This Season, Retailers Have Real Reason to Blame the Weather

Updated on
  • December on pace to be one of warmest in recent memory
  • Balmy temperatures will add pressure to struggling chains

Sales Rise in November: Has Retail Rebounded?

Retailers like to drag out weather as an excuse -- often dubiously -- to explain away lackluster results. But this Christmas it looks like they have a legitimate gripe.

This holiday-shopping season has been historically warm. November was balmy in much of the U.S., and this month has been even more so. The second week of December was the hottest for that period in North America in more than half a century, according to weather data provider Planalytics Inc.

That’s adding to the woes of companies like Macy’s Inc. and Gap Inc., which typically sell lots of coats and sweaters, as they enter the final shopping weekend before Christmas. Apparel chains had been struggling coming into the holidays after spending shifted toward home goods, services and travel. The balmy temperatures -- it was 59 degrees Fahrenheit in New York (15 Celsius) on Thursday -- will probably exacerbate their plight as inventory piles up and they are forced to use more discounting than expected to get rid of it, according to Scott Bernhardt, president of Planalytics. And it’s not just clothing: Skis and snowblowers will also be hurt, he said.

“It’s a bad situation made worse by the weather,” Bernhardt said. “Last weekend, most people would rather be golfing than buying coats.”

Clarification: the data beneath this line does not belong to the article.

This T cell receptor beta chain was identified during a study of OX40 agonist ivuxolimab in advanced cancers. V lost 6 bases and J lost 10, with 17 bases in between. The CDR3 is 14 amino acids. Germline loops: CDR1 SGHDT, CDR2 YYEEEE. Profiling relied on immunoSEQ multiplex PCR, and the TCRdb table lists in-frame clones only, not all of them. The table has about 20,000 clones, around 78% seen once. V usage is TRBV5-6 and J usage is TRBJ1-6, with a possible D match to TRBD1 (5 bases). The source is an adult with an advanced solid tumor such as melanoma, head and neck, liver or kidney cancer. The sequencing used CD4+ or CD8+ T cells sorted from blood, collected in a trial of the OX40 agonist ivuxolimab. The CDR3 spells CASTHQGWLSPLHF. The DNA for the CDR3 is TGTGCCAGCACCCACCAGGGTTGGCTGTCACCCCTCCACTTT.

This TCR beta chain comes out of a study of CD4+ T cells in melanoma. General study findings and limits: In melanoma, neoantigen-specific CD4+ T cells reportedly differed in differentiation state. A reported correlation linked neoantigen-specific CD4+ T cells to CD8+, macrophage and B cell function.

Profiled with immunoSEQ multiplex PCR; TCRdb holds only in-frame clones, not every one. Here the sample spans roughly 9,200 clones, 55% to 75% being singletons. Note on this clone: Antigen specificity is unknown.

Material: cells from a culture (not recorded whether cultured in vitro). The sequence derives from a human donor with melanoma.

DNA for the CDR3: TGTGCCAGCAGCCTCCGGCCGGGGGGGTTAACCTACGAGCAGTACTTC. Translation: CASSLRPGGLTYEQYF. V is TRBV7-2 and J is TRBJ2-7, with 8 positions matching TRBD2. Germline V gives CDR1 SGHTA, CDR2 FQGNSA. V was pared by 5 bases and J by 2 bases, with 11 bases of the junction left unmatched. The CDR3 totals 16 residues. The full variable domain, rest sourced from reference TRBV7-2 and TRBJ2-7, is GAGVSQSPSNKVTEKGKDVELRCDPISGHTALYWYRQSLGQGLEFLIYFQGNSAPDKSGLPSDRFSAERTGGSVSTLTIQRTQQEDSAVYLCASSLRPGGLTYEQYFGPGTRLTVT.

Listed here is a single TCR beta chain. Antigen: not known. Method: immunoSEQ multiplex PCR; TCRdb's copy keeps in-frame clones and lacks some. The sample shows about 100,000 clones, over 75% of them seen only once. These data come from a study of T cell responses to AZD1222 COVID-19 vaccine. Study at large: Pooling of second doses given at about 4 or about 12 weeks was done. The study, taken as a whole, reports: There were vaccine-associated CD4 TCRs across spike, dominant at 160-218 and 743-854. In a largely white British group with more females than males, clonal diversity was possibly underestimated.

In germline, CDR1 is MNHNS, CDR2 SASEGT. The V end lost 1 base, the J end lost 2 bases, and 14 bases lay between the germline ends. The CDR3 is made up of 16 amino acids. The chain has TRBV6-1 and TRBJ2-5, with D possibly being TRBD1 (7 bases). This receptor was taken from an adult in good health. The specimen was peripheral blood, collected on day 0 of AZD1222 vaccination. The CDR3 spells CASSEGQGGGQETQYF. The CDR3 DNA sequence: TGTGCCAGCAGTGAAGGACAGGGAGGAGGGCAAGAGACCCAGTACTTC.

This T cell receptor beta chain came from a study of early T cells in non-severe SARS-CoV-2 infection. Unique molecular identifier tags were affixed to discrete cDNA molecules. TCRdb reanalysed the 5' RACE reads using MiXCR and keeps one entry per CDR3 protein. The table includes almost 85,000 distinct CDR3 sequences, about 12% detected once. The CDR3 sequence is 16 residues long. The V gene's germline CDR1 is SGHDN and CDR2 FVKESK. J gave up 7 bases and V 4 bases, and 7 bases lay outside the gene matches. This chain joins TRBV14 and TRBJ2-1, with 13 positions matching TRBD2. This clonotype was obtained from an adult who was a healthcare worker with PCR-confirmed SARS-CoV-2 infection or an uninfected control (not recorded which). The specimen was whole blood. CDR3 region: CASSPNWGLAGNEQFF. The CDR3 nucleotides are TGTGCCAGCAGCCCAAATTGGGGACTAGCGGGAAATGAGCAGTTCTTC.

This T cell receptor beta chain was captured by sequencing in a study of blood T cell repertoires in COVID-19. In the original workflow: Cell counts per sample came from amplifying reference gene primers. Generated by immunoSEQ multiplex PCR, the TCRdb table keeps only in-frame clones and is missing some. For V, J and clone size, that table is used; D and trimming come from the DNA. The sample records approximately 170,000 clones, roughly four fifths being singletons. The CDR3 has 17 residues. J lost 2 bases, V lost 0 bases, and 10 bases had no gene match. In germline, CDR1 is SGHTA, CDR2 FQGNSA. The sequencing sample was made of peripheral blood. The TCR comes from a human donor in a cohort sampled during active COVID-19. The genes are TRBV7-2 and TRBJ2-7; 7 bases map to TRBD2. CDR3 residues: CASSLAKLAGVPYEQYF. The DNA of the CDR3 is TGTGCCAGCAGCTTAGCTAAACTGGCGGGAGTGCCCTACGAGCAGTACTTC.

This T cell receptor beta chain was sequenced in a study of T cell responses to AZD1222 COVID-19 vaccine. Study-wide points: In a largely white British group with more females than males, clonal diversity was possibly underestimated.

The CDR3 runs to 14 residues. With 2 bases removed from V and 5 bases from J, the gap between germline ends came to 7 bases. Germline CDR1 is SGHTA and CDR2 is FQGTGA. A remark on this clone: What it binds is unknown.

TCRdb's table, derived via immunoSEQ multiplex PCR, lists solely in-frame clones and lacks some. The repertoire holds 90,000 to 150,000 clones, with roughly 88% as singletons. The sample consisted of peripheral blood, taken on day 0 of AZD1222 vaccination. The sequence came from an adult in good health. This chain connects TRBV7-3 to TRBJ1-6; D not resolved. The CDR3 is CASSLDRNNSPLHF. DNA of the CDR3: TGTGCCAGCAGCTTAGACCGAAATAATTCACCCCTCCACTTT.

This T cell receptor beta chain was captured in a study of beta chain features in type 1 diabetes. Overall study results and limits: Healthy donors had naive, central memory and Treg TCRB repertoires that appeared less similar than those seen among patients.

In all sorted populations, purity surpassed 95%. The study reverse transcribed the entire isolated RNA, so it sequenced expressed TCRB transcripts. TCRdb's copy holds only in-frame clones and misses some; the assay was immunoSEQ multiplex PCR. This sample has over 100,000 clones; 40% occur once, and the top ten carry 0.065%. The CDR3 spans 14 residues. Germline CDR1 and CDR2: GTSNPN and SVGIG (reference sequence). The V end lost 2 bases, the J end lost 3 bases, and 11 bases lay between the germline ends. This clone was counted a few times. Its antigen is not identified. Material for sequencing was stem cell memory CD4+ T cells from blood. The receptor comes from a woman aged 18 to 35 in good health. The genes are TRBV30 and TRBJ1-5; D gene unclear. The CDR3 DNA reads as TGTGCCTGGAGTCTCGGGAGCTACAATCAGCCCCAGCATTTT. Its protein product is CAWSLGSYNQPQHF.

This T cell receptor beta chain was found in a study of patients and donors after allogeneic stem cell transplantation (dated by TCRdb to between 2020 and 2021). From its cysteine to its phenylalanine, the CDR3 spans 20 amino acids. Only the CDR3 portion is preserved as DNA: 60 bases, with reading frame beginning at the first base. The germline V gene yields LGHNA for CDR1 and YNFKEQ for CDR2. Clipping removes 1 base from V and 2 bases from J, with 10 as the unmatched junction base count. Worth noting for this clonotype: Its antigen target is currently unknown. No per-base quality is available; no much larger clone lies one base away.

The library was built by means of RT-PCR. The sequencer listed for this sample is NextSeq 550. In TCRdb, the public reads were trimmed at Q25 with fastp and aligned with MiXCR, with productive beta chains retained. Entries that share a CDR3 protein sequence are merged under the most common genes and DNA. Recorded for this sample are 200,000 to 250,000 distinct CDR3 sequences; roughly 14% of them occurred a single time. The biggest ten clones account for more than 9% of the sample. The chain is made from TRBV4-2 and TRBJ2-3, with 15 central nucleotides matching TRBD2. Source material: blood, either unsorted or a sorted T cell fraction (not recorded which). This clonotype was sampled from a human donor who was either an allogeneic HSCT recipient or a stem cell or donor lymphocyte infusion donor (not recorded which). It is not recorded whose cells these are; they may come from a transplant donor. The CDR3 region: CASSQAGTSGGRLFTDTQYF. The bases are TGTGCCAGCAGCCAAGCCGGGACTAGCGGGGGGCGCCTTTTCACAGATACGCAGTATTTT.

The Black Friday weekend had already raised doubts about how many retailers will perform in the fourth quarter. Purchases at brick-and-mortar locations declined an estimated 10 percent, according to ShopperTrak.

H&M’s Slowdown

Hennes & Mauritz AB blamed unseasonably mild weather in North America and Europe for quarterly sales that missed estimates. Zara owner Inditex SA, however, reported its fastest sales growth in three years, showing how the Spanish company’s focus on value for money and choice are paying off.

The weather has put pressure on chains to offer better deals and other enticements -- the crowds aren’t just going to show up on their own.

“It’s about who has got the best offer,” said Jonathan Pritchard, an analyst at Peel Hunt in London.

Retailers are hoping to get a boost from this weekend’s “Super Saturday,” the last Saturday before Christmas and one of the busiest days of the year. And the weather may cooperate: Temperatures are forecast to drop across much of the U.S.

But the reprieve will probably be short-lived. In the eastern half of the U.S., there is a high chance temperatures will soar above normal through the end of December, according to the U.S. Climate Prediction Center. In New York City, forecast models show temperatures near 70 degrees Fahrenheit on Christmas Eve.

“It has just been awful for retailers,” Bernhardt said.